adjacent country. The meaning of the myth would appear to be, that a Thracian prince, having united himself in marriage with a Grecian female, founded the city, with the aid of a Greek colony, and gave the place a name derived from his own. (Scymn., 715. –Euseb., Chron. Ol., 30, 2.—Steph. Byz., s. v.–Eustath., ad Dion. Perieg., 803.-Dionys. Byzant., p. 5–Geogr. Gr. Min., vol. 3.) The early commerce of Megara was directed principally to the shores of the Propontis, and this people had sounded Chalcedon seventeen years before Byzantium, and Selymbria even prior to Chalcedon. (Herod., 4, 144.—Scymn., 714.) When, however, their trade was so still farther to the north, and had reached the shores of the Euxine, the harbour of Chalcedon sank in importance, and a commercial station was required on the opposite side of the strait. This station was Byzantium. The appellation of “blind men,” given to the Chalcedonians by the Persian general Megabyzus (Herod., 4, 144), for having overlooked the superior site where Byzantium was afterward founded, does not therefore appear to have been well merited. As long as Chalcedon was the northernmost point reached by the commerce of Megara, its situation was preferable to any offered by the opposite side of the Bosporus, because the current on this latter side runs down from the north more strongly than it does on the side of Chalcedon, and the harbour of this city, therefore, is more accessible to vessels coming from the south. On the other hand Byzantium was far superior to Chalcedon for the northern trade, since the current that set in strongly from the Euxine carried vessels directly into the harbour of Byzantium, but prevented their approach to Chalcedon in a straight course. (Polyb., 4, 43.) The harbour of Byzantium was peculiarly favoured by nature, being deep, capacious, and sheltered from every storm. The current of the Euxine swept vessels into it without the aid of sail or oars, and it also brought thither various kinds of fish that afforded a lucrative article of commerce. From its shape, and the rich advantages thus connected with it, the harbour of Byzantium obtained the name of Chrysoceras, or “the Golden Horn,” which was also applied to the promontory or neck of land that contributed to form it. (Plin., 4, 11.Amm. Marcell., 22, 8.) And yet, notwithstanding all these advantages, Byzantium remained for a long time an inconsiderable place. The declining commerce of Megara, and the character which Byzantium still sustained of being a half-barbarian place, may serve to account for this. At a subsequent period the Milesians sent hither a strong colony, and so altered for the better the aspect of things, that they are regarded by some ancient writers as the founders of the city itself. (Vell. Paterc., 2, 15.) When, at a later day, the insurrection of the Asiatic Greeks had been crushed by Darius, and the Persian fleet was reducing to obedience the Greek cities along the Hellespont and Propontis, the Byzantines, together with a body of Chalcedonians, would not wait for the coming of the Persians, but, leaving their habitations, and fleeing to the Euxine, built the city of Mesembria on the upper coast of Thrace. (Herod., 6, 33.) The Persians destroyed the empty city, and no Byzantium for some time thereafter existed. This will explain why Scylax, in his Periplus, passed by Byzantium in silence, while he mentions all the Grecian settlements in this quarter, and among them even Mesembria itself. Byzantium re-appeared aster the overthrow of Xerxes, some of the old inhabitants having probably returned, and here Pausanias, the commander of the Grecian forces, took up his headquarters. He gave the city a code of laws, and a government modelled, in some degree, after the Spartan form, and hence he was regarded by some as the true founder of the city. (Justin, 9, 1.) The Athenians succeeding to the hegemony, Byzantium fell under their control, and received so many imrtant additions from them, that Ammianus Marcelinus, in a later age, calls it an Attic colony (22, 8). The city, however, was a Doric one, in language, customs, and laws, and remained so even after the Athenians had the control of it. The maintenance of this military post became of great importance to the Greeks during their warfare with the Persians in subsequent years, and this circumstance, together with the advantages of a lucrative and now continually increasing commerce, gave Byzantium a high rank among Grecian cities. After Athens and Sparta had weakened the power of each other by national rivalry, and neither could lay claim to the empire of the sea, Byzantium became an independent city, and turned its whole attention to commerce. Its strong situation enabled it, at a subsequent period, to resist successfully the arms of Philip of Macedon; nor did Alexander, in his eagerness to march into Asia, make any attempt upon the place. It preserved also a neutral character under his successors. The great evil to which the city of Byzantium was exposed came from the inland country, the Thracian tribes continually making incursions into the fertile territory around the place, and carrying off more or less of the produce of the fields. The city suffered severely also from the Gauls; being compelled to pay a yearly tribute, amounting at least to eighty talents. After the departure of the Gauls it again became a flourishing place, but its most prosperous period was during the Roman sway. It had thrown itself into the arms of the Romans as early as the war against the younger Philip of Macedon, and enjoyed from this people not only complete protection, out also many valuable commercial privileges. It was allowed, moreover, to lay a toll on all vessels passing through the straits, a thing which had been attempted before without success, and this toll it shared with the Romans. (Strabo, 320–Herodian, 3, 1.) But the day of misfortune at length came. In the contest for the empire between Severus and Niger, Byzantium declared for the latter, and stood a siege in consequence, which continued long after Niger's overthrow and death. After three years of almost incredible exertions, the place surrendered to Severus. The few remaining inhabitants whom famine had spared were sold as slaves, the city was razed to the ground, its territory given to Perinthus, and a small village took the place of the great commercial emporium. Repenting soon after of what he had done, Severus rebuilt Byzantium, and adorned it with numerous and splendid buildings, which in a later age still bore his name, but it never recovered its former rank until the days of Constantine. (Herodian, 3, 6–Dio Cass., 74, 10—Spartian., Caracall., c. 1–Zosimus, 2, 30. —Suidas, s. v. Xetopoc.—Treb. Pollio, Gallen., c. 6.—Claud., c. 9.)—Constantine had no great affection for Rome as a city, nor had the inhabitants any great regard for him. He felt the necessity, moreover, of having the capital of the empire in some more central quarter, from which the movements of the German tribes on the one hand, and those of the Persians on the other, might be observed. He long sought for such a locality, and believed at one time that he had found it in the neighbourhood of the Sigaean promontory, on the coast of Troas. He had even commenced building here, when the superior advantages of Byzantium as a centre of empire attracted his attention, and he finally resolved to make this the capital of the Roman world. For a monarchy possessing the western portion of Asia, and the largest part of Europe, together with the whole coast of the Mediterranean Sea, nature herself seemed to have destined Byzantium as a capital. Constantine's plan was carried into rapid execution. The ancient city had possessed a circuit of forty stadia, and covered merely two hills, one close to the water, on which the Seraglio at pres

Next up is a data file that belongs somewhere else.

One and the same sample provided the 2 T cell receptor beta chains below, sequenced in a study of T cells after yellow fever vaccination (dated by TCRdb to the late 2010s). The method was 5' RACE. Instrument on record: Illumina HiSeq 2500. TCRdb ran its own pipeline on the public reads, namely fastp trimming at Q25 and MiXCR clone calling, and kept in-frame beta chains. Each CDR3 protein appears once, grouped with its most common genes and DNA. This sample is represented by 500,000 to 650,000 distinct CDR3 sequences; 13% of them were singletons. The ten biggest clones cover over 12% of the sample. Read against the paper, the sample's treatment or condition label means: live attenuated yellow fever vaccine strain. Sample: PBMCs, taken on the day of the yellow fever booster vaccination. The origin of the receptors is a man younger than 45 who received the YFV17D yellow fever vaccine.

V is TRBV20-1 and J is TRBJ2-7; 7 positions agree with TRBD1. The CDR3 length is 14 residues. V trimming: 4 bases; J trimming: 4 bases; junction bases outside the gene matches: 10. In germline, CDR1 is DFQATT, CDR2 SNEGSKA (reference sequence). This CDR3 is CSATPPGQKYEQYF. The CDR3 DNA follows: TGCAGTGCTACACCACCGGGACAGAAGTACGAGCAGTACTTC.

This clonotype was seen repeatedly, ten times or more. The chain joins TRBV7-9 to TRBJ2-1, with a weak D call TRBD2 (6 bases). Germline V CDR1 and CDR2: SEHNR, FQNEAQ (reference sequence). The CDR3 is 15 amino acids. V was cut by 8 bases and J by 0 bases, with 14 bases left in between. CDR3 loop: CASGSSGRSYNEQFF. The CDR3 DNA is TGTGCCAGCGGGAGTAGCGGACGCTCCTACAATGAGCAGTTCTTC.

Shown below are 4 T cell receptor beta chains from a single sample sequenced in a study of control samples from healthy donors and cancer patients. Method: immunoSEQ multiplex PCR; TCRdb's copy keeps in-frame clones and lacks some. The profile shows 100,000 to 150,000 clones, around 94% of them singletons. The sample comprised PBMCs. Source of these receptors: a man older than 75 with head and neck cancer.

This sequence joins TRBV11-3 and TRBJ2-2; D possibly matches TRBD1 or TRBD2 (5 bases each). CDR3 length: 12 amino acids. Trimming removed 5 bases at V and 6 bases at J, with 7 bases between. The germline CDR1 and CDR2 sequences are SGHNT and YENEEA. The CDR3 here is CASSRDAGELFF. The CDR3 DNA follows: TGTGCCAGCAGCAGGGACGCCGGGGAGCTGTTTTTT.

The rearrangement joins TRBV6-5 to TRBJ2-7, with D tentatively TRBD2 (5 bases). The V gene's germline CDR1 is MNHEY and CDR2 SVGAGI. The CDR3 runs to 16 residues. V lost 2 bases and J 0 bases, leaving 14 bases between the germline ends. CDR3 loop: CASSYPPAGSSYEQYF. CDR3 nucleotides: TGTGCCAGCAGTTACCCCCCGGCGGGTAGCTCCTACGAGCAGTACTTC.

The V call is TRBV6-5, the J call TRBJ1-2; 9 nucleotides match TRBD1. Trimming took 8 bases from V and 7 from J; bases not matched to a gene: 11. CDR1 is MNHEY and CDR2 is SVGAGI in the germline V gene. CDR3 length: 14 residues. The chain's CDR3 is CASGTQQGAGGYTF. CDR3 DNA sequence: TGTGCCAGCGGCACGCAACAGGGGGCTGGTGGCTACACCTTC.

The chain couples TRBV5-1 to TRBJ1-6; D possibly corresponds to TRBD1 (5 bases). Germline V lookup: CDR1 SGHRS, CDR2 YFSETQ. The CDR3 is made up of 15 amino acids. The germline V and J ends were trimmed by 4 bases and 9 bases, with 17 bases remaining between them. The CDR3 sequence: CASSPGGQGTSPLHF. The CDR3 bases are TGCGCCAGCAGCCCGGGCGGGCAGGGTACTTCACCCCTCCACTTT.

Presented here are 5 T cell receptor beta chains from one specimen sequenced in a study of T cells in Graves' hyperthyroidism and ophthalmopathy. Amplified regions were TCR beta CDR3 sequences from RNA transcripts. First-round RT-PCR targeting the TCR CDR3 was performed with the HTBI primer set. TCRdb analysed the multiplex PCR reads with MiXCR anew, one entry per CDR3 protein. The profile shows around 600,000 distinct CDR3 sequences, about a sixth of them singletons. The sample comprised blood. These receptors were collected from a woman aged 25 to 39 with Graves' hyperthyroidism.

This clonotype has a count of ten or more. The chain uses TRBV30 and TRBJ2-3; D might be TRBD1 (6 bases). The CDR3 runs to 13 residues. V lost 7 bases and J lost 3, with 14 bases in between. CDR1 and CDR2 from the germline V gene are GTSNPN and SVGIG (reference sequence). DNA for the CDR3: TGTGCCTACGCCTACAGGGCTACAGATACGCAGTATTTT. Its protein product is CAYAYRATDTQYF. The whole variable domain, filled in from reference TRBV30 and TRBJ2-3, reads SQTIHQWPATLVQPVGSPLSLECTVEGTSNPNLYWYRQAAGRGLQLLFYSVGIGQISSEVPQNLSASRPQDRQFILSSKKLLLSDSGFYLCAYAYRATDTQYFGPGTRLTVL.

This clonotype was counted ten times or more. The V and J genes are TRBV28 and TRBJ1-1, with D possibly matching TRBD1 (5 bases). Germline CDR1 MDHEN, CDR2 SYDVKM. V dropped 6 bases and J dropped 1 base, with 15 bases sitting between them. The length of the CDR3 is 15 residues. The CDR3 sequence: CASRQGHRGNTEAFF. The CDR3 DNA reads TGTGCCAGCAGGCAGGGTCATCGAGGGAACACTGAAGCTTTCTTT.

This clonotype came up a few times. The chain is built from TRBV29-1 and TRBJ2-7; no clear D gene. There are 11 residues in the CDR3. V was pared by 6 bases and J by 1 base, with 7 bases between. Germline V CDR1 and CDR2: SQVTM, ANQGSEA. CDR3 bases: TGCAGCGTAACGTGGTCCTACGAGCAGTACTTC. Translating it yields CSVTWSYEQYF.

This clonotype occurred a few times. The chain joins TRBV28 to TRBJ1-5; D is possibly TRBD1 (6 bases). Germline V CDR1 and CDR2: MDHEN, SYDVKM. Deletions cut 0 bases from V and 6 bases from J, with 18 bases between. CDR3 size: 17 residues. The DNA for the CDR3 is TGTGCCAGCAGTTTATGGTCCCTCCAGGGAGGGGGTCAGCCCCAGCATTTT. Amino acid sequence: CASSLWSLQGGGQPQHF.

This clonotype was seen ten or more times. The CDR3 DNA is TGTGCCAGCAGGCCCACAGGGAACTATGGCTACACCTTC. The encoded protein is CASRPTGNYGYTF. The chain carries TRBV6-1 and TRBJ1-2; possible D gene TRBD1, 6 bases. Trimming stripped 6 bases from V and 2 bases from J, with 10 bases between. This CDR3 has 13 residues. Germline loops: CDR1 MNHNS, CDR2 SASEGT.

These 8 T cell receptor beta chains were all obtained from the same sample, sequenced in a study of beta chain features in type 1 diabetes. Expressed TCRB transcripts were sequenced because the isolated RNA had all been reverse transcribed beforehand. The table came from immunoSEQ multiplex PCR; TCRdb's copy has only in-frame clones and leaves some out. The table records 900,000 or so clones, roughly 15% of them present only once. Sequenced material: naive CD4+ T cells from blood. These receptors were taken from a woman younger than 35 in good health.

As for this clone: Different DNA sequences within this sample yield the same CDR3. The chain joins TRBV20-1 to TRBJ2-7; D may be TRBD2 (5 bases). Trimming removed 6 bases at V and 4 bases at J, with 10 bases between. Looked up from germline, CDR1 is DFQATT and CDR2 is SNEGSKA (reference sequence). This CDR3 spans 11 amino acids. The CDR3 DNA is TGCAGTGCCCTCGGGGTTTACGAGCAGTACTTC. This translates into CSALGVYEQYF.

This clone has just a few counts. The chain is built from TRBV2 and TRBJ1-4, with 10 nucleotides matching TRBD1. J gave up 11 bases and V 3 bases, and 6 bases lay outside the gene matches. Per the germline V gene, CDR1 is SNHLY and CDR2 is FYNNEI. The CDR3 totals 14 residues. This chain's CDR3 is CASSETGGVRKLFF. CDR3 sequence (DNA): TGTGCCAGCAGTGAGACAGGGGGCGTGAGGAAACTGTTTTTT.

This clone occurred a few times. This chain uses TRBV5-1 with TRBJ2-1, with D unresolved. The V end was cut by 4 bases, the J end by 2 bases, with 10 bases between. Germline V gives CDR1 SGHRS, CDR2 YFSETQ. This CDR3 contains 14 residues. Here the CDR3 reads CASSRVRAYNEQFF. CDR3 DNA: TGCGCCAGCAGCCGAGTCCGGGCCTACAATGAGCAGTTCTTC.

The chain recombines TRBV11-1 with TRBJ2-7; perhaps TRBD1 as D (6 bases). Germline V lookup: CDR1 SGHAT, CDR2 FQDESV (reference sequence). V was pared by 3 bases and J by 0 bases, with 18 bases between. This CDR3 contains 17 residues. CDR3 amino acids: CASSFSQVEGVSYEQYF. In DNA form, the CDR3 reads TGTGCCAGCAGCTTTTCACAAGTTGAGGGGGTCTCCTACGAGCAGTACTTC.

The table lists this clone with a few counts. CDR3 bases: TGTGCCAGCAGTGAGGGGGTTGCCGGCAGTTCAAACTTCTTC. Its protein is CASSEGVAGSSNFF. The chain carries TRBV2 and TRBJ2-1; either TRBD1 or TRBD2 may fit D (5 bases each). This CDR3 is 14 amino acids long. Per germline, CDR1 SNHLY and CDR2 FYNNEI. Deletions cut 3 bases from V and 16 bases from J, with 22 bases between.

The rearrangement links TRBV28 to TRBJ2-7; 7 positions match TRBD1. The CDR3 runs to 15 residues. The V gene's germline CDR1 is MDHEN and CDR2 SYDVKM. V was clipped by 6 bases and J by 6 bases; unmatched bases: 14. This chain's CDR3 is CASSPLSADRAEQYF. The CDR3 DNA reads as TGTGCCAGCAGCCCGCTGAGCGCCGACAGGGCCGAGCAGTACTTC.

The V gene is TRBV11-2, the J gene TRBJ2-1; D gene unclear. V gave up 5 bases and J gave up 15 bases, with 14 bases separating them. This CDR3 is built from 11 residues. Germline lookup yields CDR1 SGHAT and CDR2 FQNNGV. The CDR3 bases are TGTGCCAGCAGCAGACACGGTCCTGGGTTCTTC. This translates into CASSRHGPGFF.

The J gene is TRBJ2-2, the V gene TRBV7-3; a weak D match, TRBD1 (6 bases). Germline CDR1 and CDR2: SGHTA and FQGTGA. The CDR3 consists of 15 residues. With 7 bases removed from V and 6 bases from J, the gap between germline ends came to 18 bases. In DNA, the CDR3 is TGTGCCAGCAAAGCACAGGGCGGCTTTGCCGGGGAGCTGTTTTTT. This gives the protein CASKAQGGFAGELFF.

ent stands, and another adjoining it, and extending toM. M.